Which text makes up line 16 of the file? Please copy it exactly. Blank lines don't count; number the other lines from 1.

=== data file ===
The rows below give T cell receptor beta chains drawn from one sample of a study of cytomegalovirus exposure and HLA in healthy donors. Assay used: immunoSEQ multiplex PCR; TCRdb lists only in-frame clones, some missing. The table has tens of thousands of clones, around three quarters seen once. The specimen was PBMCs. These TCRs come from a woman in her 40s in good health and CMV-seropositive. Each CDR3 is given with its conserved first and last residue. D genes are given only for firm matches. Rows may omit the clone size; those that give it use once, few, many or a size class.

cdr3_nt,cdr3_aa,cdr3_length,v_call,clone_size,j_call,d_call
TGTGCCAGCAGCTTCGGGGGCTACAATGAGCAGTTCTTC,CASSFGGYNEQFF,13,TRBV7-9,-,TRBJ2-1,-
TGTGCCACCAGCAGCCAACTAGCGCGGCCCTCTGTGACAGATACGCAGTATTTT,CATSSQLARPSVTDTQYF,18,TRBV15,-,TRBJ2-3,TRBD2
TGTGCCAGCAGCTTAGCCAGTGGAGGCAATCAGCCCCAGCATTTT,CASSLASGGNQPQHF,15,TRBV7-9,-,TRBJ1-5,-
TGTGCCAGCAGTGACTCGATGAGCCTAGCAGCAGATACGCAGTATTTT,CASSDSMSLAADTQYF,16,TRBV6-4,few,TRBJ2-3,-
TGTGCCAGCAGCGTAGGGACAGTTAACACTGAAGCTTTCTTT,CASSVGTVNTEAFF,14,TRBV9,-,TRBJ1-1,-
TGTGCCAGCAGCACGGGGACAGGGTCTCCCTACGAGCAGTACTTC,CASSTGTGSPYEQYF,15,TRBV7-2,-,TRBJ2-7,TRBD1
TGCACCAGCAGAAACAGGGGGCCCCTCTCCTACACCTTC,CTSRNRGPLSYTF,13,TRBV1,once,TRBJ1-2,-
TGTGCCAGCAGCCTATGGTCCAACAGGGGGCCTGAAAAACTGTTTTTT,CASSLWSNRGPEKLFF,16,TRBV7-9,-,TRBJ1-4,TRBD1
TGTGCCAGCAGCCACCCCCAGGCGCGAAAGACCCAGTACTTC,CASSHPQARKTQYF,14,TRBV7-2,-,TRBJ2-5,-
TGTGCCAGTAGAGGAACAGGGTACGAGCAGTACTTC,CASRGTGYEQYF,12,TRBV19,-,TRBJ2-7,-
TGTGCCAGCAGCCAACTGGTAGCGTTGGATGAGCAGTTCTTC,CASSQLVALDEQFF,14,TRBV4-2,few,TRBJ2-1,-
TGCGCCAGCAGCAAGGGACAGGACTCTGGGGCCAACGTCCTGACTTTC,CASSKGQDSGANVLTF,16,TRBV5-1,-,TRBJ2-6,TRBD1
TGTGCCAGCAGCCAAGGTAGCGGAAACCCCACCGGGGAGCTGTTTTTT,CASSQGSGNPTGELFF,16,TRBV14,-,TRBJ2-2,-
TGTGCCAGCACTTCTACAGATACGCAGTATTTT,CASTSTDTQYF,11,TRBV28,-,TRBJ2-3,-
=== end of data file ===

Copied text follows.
TGTGCCAGCACTTCTACAGATACGCAGTATTTT,CASTSTDTQYF,11,TRBV28,-,TRBJ2-3,-